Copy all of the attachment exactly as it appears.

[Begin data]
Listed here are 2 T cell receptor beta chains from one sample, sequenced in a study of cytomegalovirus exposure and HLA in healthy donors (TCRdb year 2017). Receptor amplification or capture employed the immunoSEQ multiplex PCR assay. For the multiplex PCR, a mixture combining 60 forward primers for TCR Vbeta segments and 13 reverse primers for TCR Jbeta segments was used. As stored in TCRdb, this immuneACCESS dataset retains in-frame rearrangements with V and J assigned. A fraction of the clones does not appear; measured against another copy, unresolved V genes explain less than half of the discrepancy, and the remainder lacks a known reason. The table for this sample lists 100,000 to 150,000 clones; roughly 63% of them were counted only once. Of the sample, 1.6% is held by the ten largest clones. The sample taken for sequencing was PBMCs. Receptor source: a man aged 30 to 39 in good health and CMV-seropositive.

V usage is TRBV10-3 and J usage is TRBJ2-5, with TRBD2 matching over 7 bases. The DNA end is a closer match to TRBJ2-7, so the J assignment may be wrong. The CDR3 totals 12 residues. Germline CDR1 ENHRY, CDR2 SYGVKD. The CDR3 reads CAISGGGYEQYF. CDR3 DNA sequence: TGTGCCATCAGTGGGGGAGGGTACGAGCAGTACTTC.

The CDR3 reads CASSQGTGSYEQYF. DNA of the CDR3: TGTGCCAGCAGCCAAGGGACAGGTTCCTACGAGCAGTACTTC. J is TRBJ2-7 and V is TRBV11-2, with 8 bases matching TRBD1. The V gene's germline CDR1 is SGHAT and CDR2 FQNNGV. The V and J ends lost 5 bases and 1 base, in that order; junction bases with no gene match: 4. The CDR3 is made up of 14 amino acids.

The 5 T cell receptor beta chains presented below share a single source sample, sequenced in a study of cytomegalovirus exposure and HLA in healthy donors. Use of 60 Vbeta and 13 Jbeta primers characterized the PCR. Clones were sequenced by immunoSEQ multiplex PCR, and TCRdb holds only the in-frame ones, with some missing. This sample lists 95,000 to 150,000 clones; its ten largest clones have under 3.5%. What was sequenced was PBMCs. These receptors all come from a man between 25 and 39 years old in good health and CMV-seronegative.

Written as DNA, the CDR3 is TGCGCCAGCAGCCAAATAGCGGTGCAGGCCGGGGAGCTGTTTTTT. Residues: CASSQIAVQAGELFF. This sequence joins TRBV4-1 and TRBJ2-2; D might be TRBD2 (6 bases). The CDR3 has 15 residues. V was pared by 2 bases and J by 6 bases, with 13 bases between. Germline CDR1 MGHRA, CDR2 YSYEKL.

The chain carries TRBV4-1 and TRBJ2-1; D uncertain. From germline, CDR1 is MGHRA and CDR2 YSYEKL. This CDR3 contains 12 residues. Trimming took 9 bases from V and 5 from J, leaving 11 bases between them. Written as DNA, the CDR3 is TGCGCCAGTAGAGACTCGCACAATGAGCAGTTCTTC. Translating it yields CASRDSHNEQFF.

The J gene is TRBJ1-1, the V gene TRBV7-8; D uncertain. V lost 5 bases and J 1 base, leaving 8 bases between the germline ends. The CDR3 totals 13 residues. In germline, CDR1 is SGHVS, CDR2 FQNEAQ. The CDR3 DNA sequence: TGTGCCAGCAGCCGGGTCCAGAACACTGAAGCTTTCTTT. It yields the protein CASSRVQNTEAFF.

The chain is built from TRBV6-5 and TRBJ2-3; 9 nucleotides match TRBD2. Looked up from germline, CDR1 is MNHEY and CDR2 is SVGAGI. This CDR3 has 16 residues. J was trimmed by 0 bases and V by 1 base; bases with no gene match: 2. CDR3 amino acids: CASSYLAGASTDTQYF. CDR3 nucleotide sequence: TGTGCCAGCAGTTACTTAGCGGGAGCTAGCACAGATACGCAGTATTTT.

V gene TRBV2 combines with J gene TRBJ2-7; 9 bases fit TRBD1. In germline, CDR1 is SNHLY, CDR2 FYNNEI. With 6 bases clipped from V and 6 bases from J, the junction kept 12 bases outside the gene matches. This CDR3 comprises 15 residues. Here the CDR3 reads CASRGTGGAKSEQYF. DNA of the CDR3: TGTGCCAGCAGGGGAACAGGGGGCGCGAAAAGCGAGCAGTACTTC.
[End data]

Listed here are 2 T cell receptor beta chains from one sample, sequenced in a study of cytomegalovirus exposure and HLA in healthy donors (TCRdb year 2017). Receptor amplification or capture employed the immunoSEQ multiplex PCR assay. For the multiplex PCR, a mixture combining 60 forward primers for TCR Vbeta segments and 13 reverse primers for TCR Jbeta segments was used. As stored in TCRdb, this immuneACCESS dataset retains in-frame rearrangements with V and J assigned. A fraction of the clones does not appear; measured against another copy, unresolved V genes explain less than half of the discrepancy, and the remainder lacks a known reason. The table for this sample lists 100,000 to 150,000 clones; roughly 63% of them were counted only once. Of the sample, 1.6% is held by the ten largest clones. The sample taken for sequencing was PBMCs. Receptor source: a man aged 30 to 39 in good health and CMV-seropositive.

V usage is TRBV10-3 and J usage is TRBJ2-5, with TRBD2 matching over 7 bases. The DNA end is a closer match to TRBJ2-7, so the J assignment may be wrong. The CDR3 totals 12 residues. Germline CDR1 ENHRY, CDR2 SYGVKD. The CDR3 reads CAISGGGYEQYF. CDR3 DNA sequence: TGTGCCATCAGTGGGGGAGGGTACGAGCAGTACTTC.

The CDR3 reads CASSQGTGSYEQYF. DNA of the CDR3: TGTGCCAGCAGCCAAGGGACAGGTTCCTACGAGCAGTACTTC. J is TRBJ2-7 and V is TRBV11-2, with 8 bases matching TRBD1. The V gene's germline CDR1 is SGHAT and CDR2 FQNNGV. The V and J ends lost 5 bases and 1 base, in that order; junction bases with no gene match: 4. The CDR3 is made up of 14 amino acids.

The 5 T cell receptor beta chains presented below share a single source sample, sequenced in a study of cytomegalovirus exposure and HLA in healthy donors. Use of 60 Vbeta and 13 Jbeta primers characterized the PCR. Clones were sequenced by immunoSEQ multiplex PCR, and TCRdb holds only the in-frame ones, with some missing. This sample lists 95,000 to 150,000 clones; its ten largest clones have under 3.5%. What was sequenced was PBMCs. These receptors all come from a man between 25 and 39 years old in good health and CMV-seronegative.

Written as DNA, the CDR3 is TGCGCCAGCAGCCAAATAGCGGTGCAGGCCGGGGAGCTGTTTTTT. Residues: CASSQIAVQAGELFF. This sequence joins TRBV4-1 and TRBJ2-2; D might be TRBD2 (6 bases). The CDR3 has 15 residues. V was pared by 2 bases and J by 6 bases, with 13 bases between. Germline CDR1 MGHRA, CDR2 YSYEKL.

The chain carries TRBV4-1 and TRBJ2-1; D uncertain. From germline, CDR1 is MGHRA and CDR2 YSYEKL. This CDR3 contains 12 residues. Trimming took 9 bases from V and 5 from J, leaving 11 bases between them. Written as DNA, the CDR3 is TGCGCCAGTAGAGACTCGCACAATGAGCAGTTCTTC. Translating it yields CASRDSHNEQFF.

The J gene is TRBJ1-1, the V gene TRBV7-8; D uncertain. V lost 5 bases and J 1 base, leaving 8 bases between the germline ends. The CDR3 totals 13 residues. In germline, CDR1 is SGHVS, CDR2 FQNEAQ. The CDR3 DNA sequence: TGTGCCAGCAGCCGGGTCCAGAACACTGAAGCTTTCTTT. It yields the protein CASSRVQNTEAFF.

The chain is built from TRBV6-5 and TRBJ2-3; 9 nucleotides match TRBD2. Looked up from germline, CDR1 is MNHEY and CDR2 is SVGAGI. This CDR3 has 16 residues. J was trimmed by 0 bases and V by 1 base; bases with no gene match: 2. CDR3 amino acids: CASSYLAGASTDTQYF. CDR3 nucleotide sequence: TGTGCCAGCAGTTACTTAGCGGGAGCTAGCACAGATACGCAGTATTTT.

V gene TRBV2 combines with J gene TRBJ2-7; 9 bases fit TRBD1. In germline, CDR1 is SNHLY, CDR2 FYNNEI. With 6 bases clipped from V and 6 bases from J, the junction kept 12 bases outside the gene matches. This CDR3 comprises 15 residues. Here the CDR3 reads CASRGTGGAKSEQYF. DNA of the CDR3: TGTGCCAGCAGGGGAACAGGGGGCGCGAAAAGCGAGCAGTACTTC.